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Good Writers Don’t…

December 14, 2018

… write “less” when “fewer” is called for, or “farther” when “further” is needed, or “hopefully” at all—even though these distinctions don’t matter to anybody except other writers and people who shop at Whole Foods. (Good writers care about the opinion of other good writers.)

… call moments “special,” utter the term “adult beverage,” congratulate the birthday boy for being “90 years young,” describe everything that’s amusing as “amazing” or perpetuate other smarmy banalities that debase the language that they love. (They also don’t gas on about how much they love the language, because that’s lame too.)

… “bounce concepts” off of other writers. Concepts, they bounce off their keyboard. (Usually, the concepts shatter on first contact.) They bounce drafts, if the concept held together, off of other writers.

… choose themes like “Think Forward” for their gatherings. (See International Association of Business Communicators, 2019 World Conference.)

… talk incessantly about how every writer needs an editor. (Instead, they acknowledge it grudgingly.)

… describe themselves as “passionate.” (Or, as one communicator calls herself on her LinkedIn profile, “multi-passionate.” I think that means she’ll enthusiastically do anything for money.)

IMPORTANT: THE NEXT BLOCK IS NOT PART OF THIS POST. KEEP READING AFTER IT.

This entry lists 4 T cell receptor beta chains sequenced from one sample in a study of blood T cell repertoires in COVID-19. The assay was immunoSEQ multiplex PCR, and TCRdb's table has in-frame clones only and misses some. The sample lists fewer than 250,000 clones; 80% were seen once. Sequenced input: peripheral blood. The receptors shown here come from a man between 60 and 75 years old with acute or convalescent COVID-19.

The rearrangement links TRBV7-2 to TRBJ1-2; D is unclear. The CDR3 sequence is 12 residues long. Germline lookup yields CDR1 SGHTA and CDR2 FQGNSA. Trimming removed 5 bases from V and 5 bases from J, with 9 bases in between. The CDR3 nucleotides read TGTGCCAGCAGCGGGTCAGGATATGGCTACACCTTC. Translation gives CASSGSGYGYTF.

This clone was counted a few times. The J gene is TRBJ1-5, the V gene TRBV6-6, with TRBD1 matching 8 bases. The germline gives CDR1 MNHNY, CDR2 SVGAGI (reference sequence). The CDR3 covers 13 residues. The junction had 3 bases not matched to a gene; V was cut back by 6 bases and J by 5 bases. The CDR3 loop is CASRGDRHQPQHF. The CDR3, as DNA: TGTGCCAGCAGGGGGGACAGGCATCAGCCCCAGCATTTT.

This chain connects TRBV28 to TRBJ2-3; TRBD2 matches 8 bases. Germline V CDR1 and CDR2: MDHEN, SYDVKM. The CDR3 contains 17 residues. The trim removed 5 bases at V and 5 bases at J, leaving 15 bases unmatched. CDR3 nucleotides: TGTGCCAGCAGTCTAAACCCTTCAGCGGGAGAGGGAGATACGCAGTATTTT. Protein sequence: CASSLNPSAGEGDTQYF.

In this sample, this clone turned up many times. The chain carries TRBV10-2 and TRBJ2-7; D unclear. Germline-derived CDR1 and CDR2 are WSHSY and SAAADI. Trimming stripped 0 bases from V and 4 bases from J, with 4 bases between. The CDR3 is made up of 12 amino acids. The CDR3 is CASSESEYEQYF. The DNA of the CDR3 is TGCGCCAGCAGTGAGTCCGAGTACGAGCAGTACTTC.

… drink while they write. (Though they do occasionally write when they drink.) [Who said that?]

… write, “As corny (or clichéd or trite) as it sounds …” They rewrite it in such a way that it doesn’t sound that way—or they throw the whole thing out.

… write “listicles” that conclude with a request for readers to contribute more items.

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This article originally appeared on writingboots.typepad.com.

Author

  • David Murray heads the global Professional Speechwriters Association and the Executive Communication Council, and comments daily on communication issues on his blog Writing Boots. He is an award-winning journalist and is editor and publisher of Vital Speeches of the Day. He is the author of Raised By Mad Men, a memoir about his advertising parents, and co-author of the New York Times bestseller Tell My Sons: A Father’s Last Letters.

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